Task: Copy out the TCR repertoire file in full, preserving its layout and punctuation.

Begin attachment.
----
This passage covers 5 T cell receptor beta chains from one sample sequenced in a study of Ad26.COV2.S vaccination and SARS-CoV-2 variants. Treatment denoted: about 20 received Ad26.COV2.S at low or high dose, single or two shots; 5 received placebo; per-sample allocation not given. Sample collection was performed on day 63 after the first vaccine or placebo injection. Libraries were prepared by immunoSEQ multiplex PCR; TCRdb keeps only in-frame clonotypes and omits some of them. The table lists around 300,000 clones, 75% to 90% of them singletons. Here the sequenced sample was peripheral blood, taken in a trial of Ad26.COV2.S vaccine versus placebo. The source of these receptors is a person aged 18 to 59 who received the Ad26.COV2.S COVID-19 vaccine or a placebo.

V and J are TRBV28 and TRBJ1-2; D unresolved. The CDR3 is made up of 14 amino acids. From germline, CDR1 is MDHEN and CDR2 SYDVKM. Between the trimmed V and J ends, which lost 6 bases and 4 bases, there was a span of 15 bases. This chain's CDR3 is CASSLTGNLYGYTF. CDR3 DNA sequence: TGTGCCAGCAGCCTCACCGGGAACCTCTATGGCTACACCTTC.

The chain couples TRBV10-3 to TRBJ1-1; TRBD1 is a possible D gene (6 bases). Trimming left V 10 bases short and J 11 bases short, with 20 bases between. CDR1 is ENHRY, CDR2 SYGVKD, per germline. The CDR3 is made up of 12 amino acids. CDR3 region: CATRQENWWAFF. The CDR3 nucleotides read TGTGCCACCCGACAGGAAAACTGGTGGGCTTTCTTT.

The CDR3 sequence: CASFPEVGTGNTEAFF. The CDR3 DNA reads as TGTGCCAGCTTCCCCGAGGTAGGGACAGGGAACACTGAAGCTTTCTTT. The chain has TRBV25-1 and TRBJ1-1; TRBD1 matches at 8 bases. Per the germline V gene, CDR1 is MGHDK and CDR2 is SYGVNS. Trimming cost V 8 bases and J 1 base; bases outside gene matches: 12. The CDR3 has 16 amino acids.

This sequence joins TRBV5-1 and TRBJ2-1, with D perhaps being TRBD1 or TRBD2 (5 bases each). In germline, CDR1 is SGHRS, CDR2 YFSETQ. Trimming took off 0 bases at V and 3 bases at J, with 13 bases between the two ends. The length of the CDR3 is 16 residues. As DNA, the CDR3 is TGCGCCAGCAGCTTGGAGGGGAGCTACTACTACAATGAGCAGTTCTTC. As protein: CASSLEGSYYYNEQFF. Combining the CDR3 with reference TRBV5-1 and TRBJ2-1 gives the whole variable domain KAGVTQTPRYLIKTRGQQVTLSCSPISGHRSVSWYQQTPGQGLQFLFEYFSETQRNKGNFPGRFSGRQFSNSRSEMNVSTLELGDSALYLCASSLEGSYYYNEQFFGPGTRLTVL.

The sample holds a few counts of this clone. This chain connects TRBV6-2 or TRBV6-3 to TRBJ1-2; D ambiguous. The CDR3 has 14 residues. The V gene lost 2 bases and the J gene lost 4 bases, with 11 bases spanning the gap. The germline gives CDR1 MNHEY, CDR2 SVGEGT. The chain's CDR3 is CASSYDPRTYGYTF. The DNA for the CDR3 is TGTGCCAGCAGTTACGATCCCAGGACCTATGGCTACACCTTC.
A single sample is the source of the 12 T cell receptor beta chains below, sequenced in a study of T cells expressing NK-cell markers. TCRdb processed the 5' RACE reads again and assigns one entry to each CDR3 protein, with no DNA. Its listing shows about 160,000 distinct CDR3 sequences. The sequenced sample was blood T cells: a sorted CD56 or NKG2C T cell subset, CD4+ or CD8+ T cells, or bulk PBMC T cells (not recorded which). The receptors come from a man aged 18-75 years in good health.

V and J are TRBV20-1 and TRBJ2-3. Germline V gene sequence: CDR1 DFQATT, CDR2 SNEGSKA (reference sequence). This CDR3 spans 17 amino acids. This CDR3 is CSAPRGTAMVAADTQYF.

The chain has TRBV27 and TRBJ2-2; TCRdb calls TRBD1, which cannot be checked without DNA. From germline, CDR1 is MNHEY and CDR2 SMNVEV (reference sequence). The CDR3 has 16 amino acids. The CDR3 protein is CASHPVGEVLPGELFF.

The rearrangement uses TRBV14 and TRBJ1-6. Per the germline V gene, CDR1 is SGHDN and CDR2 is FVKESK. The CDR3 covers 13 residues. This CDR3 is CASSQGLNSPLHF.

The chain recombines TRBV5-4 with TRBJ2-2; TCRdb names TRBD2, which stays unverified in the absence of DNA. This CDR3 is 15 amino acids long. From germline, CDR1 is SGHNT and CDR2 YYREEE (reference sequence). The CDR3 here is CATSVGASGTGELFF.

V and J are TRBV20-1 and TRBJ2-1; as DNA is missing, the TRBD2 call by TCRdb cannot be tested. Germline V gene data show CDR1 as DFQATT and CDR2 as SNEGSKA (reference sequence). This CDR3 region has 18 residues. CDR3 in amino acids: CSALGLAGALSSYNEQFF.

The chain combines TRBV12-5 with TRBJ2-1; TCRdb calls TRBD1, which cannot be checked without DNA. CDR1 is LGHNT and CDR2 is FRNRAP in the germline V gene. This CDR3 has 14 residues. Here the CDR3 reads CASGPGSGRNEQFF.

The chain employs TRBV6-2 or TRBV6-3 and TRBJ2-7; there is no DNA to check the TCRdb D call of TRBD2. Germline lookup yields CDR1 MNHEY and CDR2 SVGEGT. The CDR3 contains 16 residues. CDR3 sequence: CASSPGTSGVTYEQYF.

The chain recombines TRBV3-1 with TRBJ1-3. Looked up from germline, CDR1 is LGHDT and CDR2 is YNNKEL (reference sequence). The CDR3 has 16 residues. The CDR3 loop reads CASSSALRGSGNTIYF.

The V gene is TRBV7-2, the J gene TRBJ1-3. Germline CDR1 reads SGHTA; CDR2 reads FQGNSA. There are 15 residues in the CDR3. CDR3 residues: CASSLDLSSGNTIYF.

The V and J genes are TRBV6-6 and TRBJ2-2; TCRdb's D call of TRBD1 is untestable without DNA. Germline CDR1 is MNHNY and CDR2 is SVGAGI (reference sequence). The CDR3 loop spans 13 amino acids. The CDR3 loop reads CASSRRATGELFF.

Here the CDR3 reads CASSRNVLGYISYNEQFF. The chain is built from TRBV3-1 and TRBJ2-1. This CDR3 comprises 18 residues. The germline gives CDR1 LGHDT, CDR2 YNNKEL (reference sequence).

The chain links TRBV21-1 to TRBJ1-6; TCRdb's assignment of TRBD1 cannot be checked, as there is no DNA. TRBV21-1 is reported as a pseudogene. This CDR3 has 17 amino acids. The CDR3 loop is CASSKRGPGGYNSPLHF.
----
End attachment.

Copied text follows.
This passage covers 5 T cell receptor beta chains from one sample sequenced in a study of Ad26.COV2.S vaccination and SARS-CoV-2 variants. Treatment denoted: about 20 received Ad26.COV2.S at low or high dose, single or two shots; 5 received placebo; per-sample allocation not given. Sample collection was performed on day 63 after the first vaccine or placebo injection. Libraries were prepared by immunoSEQ multiplex PCR; TCRdb keeps only in-frame clonotypes and omits some of them. The table lists around 300,000 clones, 75% to 90% of them singletons. Here the sequenced sample was peripheral blood, taken in a trial of Ad26.COV2.S vaccine versus placebo. The source of these receptors is a person aged 18 to 59 who received the Ad26.COV2.S COVID-19 vaccine or a placebo.

V and J are TRBV28 and TRBJ1-2; D unresolved. The CDR3 is made up of 14 amino acids. From germline, CDR1 is MDHEN and CDR2 SYDVKM. Between the trimmed V and J ends, which lost 6 bases and 4 bases, there was a span of 15 bases. This chain's CDR3 is CASSLTGNLYGYTF. CDR3 DNA sequence: TGTGCCAGCAGCCTCACCGGGAACCTCTATGGCTACACCTTC.

The chain couples TRBV10-3 to TRBJ1-1; TRBD1 is a possible D gene (6 bases). Trimming left V 10 bases short and J 11 bases short, with 20 bases between. CDR1 is ENHRY, CDR2 SYGVKD, per germline. The CDR3 is made up of 12 amino acids. CDR3 region: CATRQENWWAFF. The CDR3 nucleotides read TGTGCCACCCGACAGGAAAACTGGTGGGCTTTCTTT.

The CDR3 sequence: CASFPEVGTGNTEAFF. The CDR3 DNA reads as TGTGCCAGCTTCCCCGAGGTAGGGACAGGGAACACTGAAGCTTTCTTT. The chain has TRBV25-1 and TRBJ1-1; TRBD1 matches at 8 bases. Per the germline V gene, CDR1 is MGHDK and CDR2 is SYGVNS. Trimming cost V 8 bases and J 1 base; bases outside gene matches: 12. The CDR3 has 16 amino acids.

This sequence joins TRBV5-1 and TRBJ2-1, with D perhaps being TRBD1 or TRBD2 (5 bases each). In germline, CDR1 is SGHRS, CDR2 YFSETQ. Trimming took off 0 bases at V and 3 bases at J, with 13 bases between the two ends. The length of the CDR3 is 16 residues. As DNA, the CDR3 is TGCGCCAGCAGCTTGGAGGGGAGCTACTACTACAATGAGCAGTTCTTC. As protein: CASSLEGSYYYNEQFF. Combining the CDR3 with reference TRBV5-1 and TRBJ2-1 gives the whole variable domain KAGVTQTPRYLIKTRGQQVTLSCSPISGHRSVSWYQQTPGQGLQFLFEYFSETQRNKGNFPGRFSGRQFSNSRSEMNVSTLELGDSALYLCASSLEGSYYYNEQFFGPGTRLTVL.

The sample holds a few counts of this clone. This chain connects TRBV6-2 or TRBV6-3 to TRBJ1-2; D ambiguous. The CDR3 has 14 residues. The V gene lost 2 bases and the J gene lost 4 bases, with 11 bases spanning the gap. The germline gives CDR1 MNHEY, CDR2 SVGEGT. The chain's CDR3 is CASSYDPRTYGYTF. The DNA for the CDR3 is TGTGCCAGCAGTTACGATCCCAGGACCTATGGCTACACCTTC.
A single sample is the source of the 12 T cell receptor beta chains below, sequenced in a study of T cells expressing NK-cell markers. TCRdb processed the 5' RACE reads again and assigns one entry to each CDR3 protein, with no DNA. Its listing shows about 160,000 distinct CDR3 sequences. The sequenced sample was blood T cells: a sorted CD56 or NKG2C T cell subset, CD4+ or CD8+ T cells, or bulk PBMC T cells (not recorded which). The receptors come from a man aged 18-75 years in good health.

V and J are TRBV20-1 and TRBJ2-3. Germline V gene sequence: CDR1 DFQATT, CDR2 SNEGSKA (reference sequence). This CDR3 spans 17 amino acids. This CDR3 is CSAPRGTAMVAADTQYF.

The chain has TRBV27 and TRBJ2-2; TCRdb calls TRBD1, which cannot be checked without DNA. From germline, CDR1 is MNHEY and CDR2 SMNVEV (reference sequence). The CDR3 has 16 amino acids. The CDR3 protein is CASHPVGEVLPGELFF.

The rearrangement uses TRBV14 and TRBJ1-6. Per the germline V gene, CDR1 is SGHDN and CDR2 is FVKESK. The CDR3 covers 13 residues. This CDR3 is CASSQGLNSPLHF.

The chain recombines TRBV5-4 with TRBJ2-2; TCRdb names TRBD2, which stays unverified in the absence of DNA. This CDR3 is 15 amino acids long. From germline, CDR1 is SGHNT and CDR2 YYREEE (reference sequence). The CDR3 here is CATSVGASGTGELFF.

V and J are TRBV20-1 and TRBJ2-1; as DNA is missing, the TRBD2 call by TCRdb cannot be tested. Germline V gene data show CDR1 as DFQATT and CDR2 as SNEGSKA (reference sequence). This CDR3 region has 18 residues. CDR3 in amino acids: CSALGLAGALSSYNEQFF.

The chain combines TRBV12-5 with TRBJ2-1; TCRdb calls TRBD1, which cannot be checked without DNA. CDR1 is LGHNT and CDR2 is FRNRAP in the germline V gene. This CDR3 has 14 residues. Here the CDR3 reads CASGPGSGRNEQFF.

The chain employs TRBV6-2 or TRBV6-3 and TRBJ2-7; there is no DNA to check the TCRdb D call of TRBD2. Germline lookup yields CDR1 MNHEY and CDR2 SVGEGT. The CDR3 contains 16 residues. CDR3 sequence: CASSPGTSGVTYEQYF.

The chain recombines TRBV3-1 with TRBJ1-3. Looked up from germline, CDR1 is LGHDT and CDR2 is YNNKEL (reference sequence). The CDR3 has 16 residues. The CDR3 loop reads CASSSALRGSGNTIYF.

The V gene is TRBV7-2, the J gene TRBJ1-3. Germline CDR1 reads SGHTA; CDR2 reads FQGNSA. There are 15 residues in the CDR3. CDR3 residues: CASSLDLSSGNTIYF.

The V and J genes are TRBV6-6 and TRBJ2-2; TCRdb's D call of TRBD1 is untestable without DNA. Germline CDR1 is MNHNY and CDR2 is SVGAGI (reference sequence). The CDR3 loop spans 13 amino acids. The CDR3 loop reads CASSRRATGELFF.

Here the CDR3 reads CASSRNVLGYISYNEQFF. The chain is built from TRBV3-1 and TRBJ2-1. This CDR3 comprises 18 residues. The germline gives CDR1 LGHDT, CDR2 YNNKEL (reference sequence).

The chain links TRBV21-1 to TRBJ1-6; TCRdb's assignment of TRBD1 cannot be checked, as there is no DNA. TRBV21-1 is reported as a pseudogene. This CDR3 has 17 amino acids. The CDR3 loop is CASSKRGPGGYNSPLHF.